The Task Force consists of eight programs focused on neglected tropical diseases, vaccines, field epidemiology, public health informatics, and health workforce development. The Task Force plays essential convening roles for the programs and helps them advocate to funders and partners. It also provides an agile and responsive platform for programmatic success. A collaborative approach is common to all of our programs.
“The work of The Task Force for Global Health has been phenomenal … in uncounted ways, you have earned the gratitude of the millions of people who have gained new life and hope.”
—Jimmy Carter, Former U.S. President and Founder, The Carter Center
Neglected tropical diseases (NTDs) are burdens for many developing countries. These diseases cause blindness, disfigurement, cognitive impairment, stunted growth, and even death. We implement comprehensive programs to control and eliminate four NTDs – blinding trachoma, river blindness, lymphatic filariasis (elephantiasis), and intestinal worms. This work is largely supported by pharmaceutical companies that provide financial support and donate billions of dollars annually of antibiotic and anti-parasitic medicines.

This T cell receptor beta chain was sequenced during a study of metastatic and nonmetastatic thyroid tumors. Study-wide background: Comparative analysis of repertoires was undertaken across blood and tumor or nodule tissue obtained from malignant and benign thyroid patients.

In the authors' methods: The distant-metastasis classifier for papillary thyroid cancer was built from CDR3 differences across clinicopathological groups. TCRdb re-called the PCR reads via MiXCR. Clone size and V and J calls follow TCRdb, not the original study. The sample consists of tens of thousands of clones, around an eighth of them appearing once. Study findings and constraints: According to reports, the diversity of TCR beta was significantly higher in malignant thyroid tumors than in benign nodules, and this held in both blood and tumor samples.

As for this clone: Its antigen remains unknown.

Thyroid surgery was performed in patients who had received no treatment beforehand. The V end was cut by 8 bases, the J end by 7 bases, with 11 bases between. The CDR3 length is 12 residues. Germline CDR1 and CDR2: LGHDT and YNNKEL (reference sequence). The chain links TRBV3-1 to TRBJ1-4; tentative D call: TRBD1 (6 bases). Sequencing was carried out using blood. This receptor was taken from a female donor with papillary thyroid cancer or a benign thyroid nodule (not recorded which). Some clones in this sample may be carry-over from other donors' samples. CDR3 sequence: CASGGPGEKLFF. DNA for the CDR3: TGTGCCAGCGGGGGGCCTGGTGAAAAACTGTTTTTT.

Vaccines are a vital tool to protect health – and we work to increase access to vaccines for cholera and influenza in developing countries. We also are playing a major role in polio eradication by helping countries switch to safer and more effective vaccines and address barriers to eradication.
We assist U.S. public health agencies and developing countries in building their public health infrastructure by training healthcare workers in how to detect and respond to disease outbreaks such as Ebola and by improving the use of information to protect and promote health. We also help developing countries build human resource information systems to manage the licensing requirements of their healthcare workforce.
The Task Force is playing an increasing role in supporting the Global Health Security Agenda. This includes providing assistance with influenza pandemic preparedness, building disease surveillance capacity, and responding to emerging infectious diseases such as Zika virus.
While much of our work is focused outside of the United States, we believe global health encompasses all countries – developing and developed alike. In the United States, we assist public health departments with building strong immunization information record systems to ensure communities are protected against vaccine-preventable diseases. We also support efforts in the United States to improve disease surveillance through better electronic data exchange.
The Task Force is working with local partners to form the Georgia Global Health Alliance, which will develop a global health economic sector in the state. The Alliance plans to apply lessons learned from global health programs to help address public health issues in the state of Georgia, such as the high HIV prevalence and infant mortality rates.